Freescale Semiconductor provides microcontroller technology to Tier 1 and OEM designs for the motor control electronics. “Thus far, Freescale, and most of the market, has been reusing microcontrollers designed for other applications such as chassis control and powertrain,” said Steven Rober, segment operations manager for microcontrollers at Freescale Semiconductor. In the future, Freescale plans to incorporate a more full-system approach.

The company’s next-generation 55-nm microcontrollers are expected to include the custom motor control peripherals from its chassis control devices that are capable of driving three-phase motors with current measurement and control and combine these capabilities with the high-throughput micros and high memory content of powertrain. Rober expects these changes to improve the controllability of the system by improving the control signals, allow higher-complexity motor control algorithms, and reduce cost.

Rober anticipates many of the low-end to mid-range vehicles to be designed with electronic control systems to control both the IC engine and traction motor. “Our new 55-nm microcontrollers are being designed with the memory, throughput, and control peripherals to enable these designs,” he said. 

Texas Instruments sees a role for its recently announced dual-subsystem C2000 Concerto microcontrollers in hybrid vehicles as well as other non-automotive applications. The series combines a C28x core with an ARM Cortex-M3 core for real-time control and connectivity.

“The C2000 has always had a strong play in automotive control and digital motor control,” said Michael Wei, C2000 MCU marketing manager at TI. “Our value really comes out in ac induction because of the capabilities that we have.”

One of the changes that Texas Instruments sees in future EV and HEV motor controls is more comprehensive safety requirements due to ISO 26262, the functional safety standard being developed for automotive systems.

“The TMS 470M fits in really well in conjunction with a C2000 that is doing the traction motor control driving,” said Anthony Vaughan, marketing manager for the safety MCU group at TI.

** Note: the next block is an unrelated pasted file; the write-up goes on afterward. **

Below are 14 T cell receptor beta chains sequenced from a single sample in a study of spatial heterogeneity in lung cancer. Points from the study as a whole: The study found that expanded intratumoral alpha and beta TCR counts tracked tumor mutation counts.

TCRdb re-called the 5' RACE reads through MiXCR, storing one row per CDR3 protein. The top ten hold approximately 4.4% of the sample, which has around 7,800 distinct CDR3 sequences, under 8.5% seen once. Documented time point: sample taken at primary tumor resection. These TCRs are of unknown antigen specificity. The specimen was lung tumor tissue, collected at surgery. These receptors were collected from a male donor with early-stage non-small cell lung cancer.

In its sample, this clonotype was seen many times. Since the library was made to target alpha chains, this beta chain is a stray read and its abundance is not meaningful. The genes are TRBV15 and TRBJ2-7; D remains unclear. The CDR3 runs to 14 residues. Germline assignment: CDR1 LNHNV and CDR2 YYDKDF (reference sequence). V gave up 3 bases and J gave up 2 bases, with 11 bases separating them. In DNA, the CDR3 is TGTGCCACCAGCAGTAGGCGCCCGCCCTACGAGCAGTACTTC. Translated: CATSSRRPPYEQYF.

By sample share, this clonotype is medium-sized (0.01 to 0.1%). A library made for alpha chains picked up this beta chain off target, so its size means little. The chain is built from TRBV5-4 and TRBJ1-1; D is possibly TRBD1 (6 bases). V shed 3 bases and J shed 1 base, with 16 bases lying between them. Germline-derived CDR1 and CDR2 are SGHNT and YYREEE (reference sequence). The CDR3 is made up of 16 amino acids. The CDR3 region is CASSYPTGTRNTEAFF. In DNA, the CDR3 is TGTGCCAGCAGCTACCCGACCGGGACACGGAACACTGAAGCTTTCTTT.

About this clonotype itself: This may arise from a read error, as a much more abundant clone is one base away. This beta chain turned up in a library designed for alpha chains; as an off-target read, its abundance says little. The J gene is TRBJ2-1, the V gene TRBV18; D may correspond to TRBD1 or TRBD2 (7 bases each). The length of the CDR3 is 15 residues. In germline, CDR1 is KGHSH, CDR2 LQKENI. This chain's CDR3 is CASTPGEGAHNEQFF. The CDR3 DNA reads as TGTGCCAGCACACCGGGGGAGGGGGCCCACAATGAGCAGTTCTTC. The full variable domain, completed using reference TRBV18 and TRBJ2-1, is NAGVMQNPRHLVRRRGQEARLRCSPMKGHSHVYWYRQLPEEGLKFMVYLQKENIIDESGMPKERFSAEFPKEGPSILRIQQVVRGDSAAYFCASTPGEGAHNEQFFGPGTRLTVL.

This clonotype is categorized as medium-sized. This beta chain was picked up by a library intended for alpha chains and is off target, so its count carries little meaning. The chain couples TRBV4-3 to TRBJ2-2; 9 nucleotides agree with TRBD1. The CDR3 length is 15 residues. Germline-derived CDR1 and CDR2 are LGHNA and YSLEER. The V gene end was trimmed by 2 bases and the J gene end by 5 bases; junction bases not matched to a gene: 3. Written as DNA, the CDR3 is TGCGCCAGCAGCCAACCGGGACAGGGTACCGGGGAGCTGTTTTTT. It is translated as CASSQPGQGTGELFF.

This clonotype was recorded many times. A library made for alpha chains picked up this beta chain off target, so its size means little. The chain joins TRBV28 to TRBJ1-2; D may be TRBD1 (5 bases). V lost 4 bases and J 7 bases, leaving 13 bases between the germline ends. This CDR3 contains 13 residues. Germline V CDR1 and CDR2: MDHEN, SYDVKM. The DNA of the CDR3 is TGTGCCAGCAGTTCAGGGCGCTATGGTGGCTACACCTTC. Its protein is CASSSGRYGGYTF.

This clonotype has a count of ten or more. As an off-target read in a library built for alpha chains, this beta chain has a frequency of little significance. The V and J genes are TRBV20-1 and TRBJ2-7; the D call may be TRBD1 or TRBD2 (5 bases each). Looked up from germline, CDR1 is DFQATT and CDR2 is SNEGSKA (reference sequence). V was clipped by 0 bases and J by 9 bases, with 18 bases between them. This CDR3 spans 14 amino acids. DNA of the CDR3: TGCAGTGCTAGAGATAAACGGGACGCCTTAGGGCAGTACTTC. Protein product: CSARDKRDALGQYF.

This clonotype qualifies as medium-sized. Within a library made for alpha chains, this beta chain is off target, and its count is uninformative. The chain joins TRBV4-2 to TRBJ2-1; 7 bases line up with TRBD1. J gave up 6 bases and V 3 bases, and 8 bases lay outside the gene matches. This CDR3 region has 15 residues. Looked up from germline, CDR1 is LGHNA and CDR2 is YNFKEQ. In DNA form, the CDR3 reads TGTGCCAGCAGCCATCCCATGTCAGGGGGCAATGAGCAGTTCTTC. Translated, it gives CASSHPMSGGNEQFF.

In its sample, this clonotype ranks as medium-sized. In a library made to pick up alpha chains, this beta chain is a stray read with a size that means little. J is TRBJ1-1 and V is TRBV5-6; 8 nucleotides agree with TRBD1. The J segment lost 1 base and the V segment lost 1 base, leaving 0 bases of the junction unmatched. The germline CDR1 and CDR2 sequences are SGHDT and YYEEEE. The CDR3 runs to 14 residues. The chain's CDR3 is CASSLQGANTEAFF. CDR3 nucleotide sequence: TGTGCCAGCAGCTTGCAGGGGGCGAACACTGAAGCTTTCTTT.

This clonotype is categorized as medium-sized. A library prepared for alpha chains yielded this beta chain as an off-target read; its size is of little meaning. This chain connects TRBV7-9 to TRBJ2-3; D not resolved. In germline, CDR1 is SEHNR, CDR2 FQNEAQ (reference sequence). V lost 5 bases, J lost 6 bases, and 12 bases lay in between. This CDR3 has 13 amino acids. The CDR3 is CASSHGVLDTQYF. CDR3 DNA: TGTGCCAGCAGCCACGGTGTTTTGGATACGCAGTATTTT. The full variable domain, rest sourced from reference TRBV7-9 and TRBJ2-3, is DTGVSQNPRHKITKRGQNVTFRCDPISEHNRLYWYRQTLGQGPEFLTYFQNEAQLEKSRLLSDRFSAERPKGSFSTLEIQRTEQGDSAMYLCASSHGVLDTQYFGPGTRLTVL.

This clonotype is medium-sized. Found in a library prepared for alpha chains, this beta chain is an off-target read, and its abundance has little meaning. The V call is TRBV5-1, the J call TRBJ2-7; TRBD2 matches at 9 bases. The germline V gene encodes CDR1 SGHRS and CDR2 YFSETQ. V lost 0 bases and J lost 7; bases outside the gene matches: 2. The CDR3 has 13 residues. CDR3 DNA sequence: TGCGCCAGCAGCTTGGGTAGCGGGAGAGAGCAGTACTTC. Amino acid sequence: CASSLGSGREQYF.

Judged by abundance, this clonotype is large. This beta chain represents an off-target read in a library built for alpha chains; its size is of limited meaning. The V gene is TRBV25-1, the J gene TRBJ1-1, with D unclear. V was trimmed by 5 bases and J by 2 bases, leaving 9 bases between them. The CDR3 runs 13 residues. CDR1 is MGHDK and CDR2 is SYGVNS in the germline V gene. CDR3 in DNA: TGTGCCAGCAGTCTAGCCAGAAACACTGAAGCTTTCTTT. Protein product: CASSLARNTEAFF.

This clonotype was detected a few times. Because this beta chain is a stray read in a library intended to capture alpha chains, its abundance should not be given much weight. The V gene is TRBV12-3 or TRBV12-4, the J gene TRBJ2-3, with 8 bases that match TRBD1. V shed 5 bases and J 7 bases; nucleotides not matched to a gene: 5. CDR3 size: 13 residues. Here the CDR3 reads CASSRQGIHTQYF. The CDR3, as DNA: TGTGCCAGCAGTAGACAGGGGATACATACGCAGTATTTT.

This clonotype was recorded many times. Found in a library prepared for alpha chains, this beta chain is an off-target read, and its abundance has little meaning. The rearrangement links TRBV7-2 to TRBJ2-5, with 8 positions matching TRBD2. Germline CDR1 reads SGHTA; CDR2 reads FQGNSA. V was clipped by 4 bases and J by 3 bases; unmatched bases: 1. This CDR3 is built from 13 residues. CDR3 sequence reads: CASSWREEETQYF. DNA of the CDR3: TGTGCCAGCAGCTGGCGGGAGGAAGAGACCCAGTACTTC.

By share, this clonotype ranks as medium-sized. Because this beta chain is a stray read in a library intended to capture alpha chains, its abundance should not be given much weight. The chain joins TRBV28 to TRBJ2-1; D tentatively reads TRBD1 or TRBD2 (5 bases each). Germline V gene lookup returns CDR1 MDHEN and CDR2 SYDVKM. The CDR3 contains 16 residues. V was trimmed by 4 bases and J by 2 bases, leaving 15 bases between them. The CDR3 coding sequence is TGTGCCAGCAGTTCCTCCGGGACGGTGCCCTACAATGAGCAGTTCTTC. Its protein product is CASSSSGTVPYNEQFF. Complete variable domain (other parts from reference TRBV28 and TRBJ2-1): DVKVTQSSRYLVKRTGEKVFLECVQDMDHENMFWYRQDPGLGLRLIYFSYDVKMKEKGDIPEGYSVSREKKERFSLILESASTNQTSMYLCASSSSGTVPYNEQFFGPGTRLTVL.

In this architecture, the TMS 470M provides the safety functionality. At one customer, the previous-generation system uses a C2000 for electric motor control. For the next-generation system, the customer will add the TMS470M. “For example, all the flash memory has ECC (error correction code) protection on it so it is capable of detecting single bit errors and correcting them on the fly,” said Vaughan.

Companies with products that have been used in powertrain applications could be expanding into motor controls for hybrids and EVs. For example, Minal Sawent, a product marketing manager for Microsemi, said that Microsemi has had AEC Q100 qualified products from its recent Actel acquisition designed into powertrain applications.

The newest SmartFusion products include an FPGA with a hard ARM Cortex-M3 and programmable analog technology. A motor control development kit helps users demonstrate the product’s capabilities for motor control applications. While these products are not currently automotive qualified, Microsemi could pursue this qualification in the future.

The Real Power

Power semiconductor devices in the inverter directly interface to the permanent magnet, inductive, or other motors in an EV or HEV. The inverter takes the dc energy in the battery and converts it to the ac power required to run the motors.

“Getting the inverter to be more efficient has a direct impact on the battery size,” said Carl Bonfiglio, segment marketing manager for hybrid and electric vehicle technologies at Infineon Technologies, North America.